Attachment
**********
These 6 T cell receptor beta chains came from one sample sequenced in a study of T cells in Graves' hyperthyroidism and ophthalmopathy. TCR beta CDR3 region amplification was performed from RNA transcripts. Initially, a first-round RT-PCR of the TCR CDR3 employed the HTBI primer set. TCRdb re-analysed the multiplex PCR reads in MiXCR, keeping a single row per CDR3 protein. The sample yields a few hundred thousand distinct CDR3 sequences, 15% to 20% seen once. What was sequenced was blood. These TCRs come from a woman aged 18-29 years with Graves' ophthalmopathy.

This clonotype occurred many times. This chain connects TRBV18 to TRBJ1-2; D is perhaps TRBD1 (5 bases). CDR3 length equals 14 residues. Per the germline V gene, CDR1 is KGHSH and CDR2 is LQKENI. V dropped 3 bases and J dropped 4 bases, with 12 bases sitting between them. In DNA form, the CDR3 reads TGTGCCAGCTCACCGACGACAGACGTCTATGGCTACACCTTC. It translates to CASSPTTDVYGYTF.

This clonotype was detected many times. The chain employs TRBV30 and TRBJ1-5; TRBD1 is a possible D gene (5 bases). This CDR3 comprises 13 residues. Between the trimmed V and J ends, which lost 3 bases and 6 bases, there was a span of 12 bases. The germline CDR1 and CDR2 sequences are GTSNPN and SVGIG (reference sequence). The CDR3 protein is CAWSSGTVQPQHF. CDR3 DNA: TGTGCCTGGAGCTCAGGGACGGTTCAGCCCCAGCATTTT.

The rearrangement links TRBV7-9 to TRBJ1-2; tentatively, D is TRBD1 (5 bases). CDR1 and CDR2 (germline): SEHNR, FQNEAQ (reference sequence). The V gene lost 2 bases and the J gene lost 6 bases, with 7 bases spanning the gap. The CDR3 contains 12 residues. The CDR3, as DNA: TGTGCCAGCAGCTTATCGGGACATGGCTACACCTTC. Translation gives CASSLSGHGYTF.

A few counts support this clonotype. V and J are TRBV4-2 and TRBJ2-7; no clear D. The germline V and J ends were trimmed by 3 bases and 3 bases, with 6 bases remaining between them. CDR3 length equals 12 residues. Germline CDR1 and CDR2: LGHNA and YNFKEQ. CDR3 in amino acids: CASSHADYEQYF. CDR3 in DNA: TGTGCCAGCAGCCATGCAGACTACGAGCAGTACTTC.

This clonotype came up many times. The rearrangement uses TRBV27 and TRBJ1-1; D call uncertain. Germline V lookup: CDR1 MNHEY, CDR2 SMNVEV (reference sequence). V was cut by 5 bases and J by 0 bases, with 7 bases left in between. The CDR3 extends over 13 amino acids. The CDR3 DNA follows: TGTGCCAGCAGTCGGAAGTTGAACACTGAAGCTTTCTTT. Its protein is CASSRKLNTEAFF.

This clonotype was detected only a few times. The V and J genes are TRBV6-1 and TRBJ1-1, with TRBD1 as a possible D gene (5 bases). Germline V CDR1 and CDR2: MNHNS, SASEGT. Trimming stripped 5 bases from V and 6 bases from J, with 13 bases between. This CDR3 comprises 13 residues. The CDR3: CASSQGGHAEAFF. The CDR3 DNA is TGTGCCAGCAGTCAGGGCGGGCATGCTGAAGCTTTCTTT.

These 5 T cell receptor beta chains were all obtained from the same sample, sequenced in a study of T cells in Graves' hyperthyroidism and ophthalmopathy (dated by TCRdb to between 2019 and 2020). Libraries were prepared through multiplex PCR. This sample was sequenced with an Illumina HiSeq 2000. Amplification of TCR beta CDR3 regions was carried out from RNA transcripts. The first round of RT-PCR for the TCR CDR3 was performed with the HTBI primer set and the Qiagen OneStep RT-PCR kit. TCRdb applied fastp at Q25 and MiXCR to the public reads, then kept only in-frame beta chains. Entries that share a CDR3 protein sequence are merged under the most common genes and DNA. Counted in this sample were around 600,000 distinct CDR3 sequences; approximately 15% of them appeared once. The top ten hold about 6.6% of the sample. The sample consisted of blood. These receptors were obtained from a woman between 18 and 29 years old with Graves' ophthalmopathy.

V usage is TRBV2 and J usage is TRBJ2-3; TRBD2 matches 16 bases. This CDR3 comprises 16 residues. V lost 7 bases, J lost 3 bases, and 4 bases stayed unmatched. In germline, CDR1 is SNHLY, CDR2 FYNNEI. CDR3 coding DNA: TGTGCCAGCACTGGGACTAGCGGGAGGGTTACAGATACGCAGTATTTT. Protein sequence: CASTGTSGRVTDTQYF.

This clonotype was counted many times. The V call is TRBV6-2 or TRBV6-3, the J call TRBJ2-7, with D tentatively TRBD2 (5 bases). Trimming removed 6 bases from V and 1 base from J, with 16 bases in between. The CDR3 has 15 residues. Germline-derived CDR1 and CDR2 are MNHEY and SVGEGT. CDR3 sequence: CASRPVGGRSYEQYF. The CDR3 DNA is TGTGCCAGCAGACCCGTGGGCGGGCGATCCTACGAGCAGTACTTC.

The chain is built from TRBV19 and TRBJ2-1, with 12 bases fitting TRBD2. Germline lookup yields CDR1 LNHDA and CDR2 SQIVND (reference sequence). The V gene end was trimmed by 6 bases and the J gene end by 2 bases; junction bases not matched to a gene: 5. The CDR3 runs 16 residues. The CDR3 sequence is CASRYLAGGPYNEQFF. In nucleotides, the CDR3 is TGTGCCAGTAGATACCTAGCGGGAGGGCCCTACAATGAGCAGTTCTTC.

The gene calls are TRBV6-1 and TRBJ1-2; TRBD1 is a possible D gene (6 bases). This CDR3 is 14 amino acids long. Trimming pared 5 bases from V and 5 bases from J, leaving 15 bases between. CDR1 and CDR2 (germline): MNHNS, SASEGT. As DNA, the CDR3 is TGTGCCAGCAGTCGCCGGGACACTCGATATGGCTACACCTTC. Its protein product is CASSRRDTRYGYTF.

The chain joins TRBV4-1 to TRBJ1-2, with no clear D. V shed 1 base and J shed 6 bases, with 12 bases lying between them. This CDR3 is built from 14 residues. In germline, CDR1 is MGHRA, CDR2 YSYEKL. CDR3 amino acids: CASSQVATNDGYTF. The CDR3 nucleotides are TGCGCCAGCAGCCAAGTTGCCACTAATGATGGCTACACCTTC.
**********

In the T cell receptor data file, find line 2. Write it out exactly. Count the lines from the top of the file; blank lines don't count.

This clonotype occurred many times. This chain connects TRBV18 to TRBJ1-2; D is perhaps TRBD1 (5 bases). CDR3 length equals 14 residues. Per the germline V gene, CDR1 is KGHSH and CDR2 is LQKENI. V dropped 3 bases and J dropped 4 bases, with 12 bases sitting between them. In DNA form, the CDR3 reads TGTGCCAGCTCACCGACGACAGACGTCTATGGCTACACCTTC. It translates to CASSPTTDVYGYTF.